Landmark Supreme Court judgement on assessing fossil fuel projects

On 20th June, the UK’s Supreme Court ruled that the ‘inevitable’ future climate impact of burning coal, oil and gas must be taken into account when deciding whether to approve fossil fuel projects, not just the emissions at the extraction site. The case was brought by Sarah Finch and Weald Action Group, challenging  Surrey county council’s decision to extend planning permission for an oil drilling well at Horse Hill, on the Weald. ‘Planning authorities say that they don’t need to consider the climate impacts of the actual burning of the oil – just from the drilling. It’s like saying a chocolate cake is low calorie as long as you don’t eat it,’ said Sarah.

The Supreme Court noted that the UK law governing environmental impact assessments did not impose a geographical limit on impacts and there is ‘no justification for limiting the scope of the assessment to effects … at or near the site of the project.’

The International Energy Agency said three years ago that no new oil and gas exploration should take place if the world is to limit global heating to 1.5C (2.7F) above pre-industrial temperatures.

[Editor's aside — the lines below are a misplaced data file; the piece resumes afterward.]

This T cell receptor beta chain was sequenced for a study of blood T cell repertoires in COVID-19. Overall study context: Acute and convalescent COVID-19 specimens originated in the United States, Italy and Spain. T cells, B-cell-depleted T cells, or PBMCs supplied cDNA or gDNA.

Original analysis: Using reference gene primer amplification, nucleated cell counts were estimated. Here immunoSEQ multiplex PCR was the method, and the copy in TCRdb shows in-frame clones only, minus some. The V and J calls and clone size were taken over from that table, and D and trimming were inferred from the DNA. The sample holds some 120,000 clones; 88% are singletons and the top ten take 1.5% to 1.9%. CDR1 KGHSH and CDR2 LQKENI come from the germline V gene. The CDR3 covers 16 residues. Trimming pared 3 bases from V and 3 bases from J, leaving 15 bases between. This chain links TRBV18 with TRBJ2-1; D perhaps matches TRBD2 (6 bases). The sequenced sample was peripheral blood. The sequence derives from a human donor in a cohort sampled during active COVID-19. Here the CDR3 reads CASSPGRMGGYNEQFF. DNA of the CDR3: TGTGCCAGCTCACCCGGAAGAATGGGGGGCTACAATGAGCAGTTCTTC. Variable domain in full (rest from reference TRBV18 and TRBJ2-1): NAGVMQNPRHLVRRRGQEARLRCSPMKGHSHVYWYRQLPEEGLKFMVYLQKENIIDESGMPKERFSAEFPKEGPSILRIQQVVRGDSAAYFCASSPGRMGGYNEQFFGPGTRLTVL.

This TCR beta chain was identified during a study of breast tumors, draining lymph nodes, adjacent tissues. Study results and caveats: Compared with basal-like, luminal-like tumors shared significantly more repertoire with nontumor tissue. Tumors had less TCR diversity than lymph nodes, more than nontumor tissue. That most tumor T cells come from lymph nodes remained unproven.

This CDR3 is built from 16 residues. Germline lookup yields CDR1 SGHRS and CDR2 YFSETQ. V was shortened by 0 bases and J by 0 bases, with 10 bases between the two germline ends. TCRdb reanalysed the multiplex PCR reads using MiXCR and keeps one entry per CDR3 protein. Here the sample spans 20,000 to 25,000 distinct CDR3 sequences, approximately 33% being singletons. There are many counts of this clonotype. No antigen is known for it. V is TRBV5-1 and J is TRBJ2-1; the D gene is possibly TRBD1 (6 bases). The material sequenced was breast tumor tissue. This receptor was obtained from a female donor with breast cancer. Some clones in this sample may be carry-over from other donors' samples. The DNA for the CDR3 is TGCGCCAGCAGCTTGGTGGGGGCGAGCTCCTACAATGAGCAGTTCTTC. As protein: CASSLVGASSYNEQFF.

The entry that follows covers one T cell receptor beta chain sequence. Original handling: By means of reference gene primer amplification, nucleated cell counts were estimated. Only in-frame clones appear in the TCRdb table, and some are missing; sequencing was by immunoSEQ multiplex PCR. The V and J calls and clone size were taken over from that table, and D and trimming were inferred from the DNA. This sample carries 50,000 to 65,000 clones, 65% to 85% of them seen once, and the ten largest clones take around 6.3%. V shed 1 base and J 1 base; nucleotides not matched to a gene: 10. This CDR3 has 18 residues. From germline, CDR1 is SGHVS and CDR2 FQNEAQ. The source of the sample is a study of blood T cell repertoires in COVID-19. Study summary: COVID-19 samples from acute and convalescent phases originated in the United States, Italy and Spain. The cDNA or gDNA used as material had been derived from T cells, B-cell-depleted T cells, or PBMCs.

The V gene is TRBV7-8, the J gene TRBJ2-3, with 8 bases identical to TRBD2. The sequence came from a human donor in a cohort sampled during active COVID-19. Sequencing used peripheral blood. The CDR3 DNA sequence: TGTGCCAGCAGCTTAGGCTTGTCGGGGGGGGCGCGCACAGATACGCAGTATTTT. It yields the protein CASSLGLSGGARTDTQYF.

The Supreme Court’s landmark decision that the downstream impacts of fossil fuel projects must be adequately considered has implications for lawsuits against the Rosebank and Jackdaw oil and gas fields in the North Sea. It has also given a boost to other domestic lawsuits, including the application to open a new coal mine at Whitehaven in Cumbria, which received government approval in December 2022.

The mine’s supporters claimed it would be “climate neutral”.  This point, amongst other claims, including that the coal is needed to replace UK imports (its sulphur content is in fact too high) and that jobs will be created for local residents, will be challenged by South Lakes Action on Climate Change at the Royal Courts of Justice on 16th to 18th July.   Read more about the case here.

people stand on a lawn and hold a banner saying 'No time for a coal mine'.




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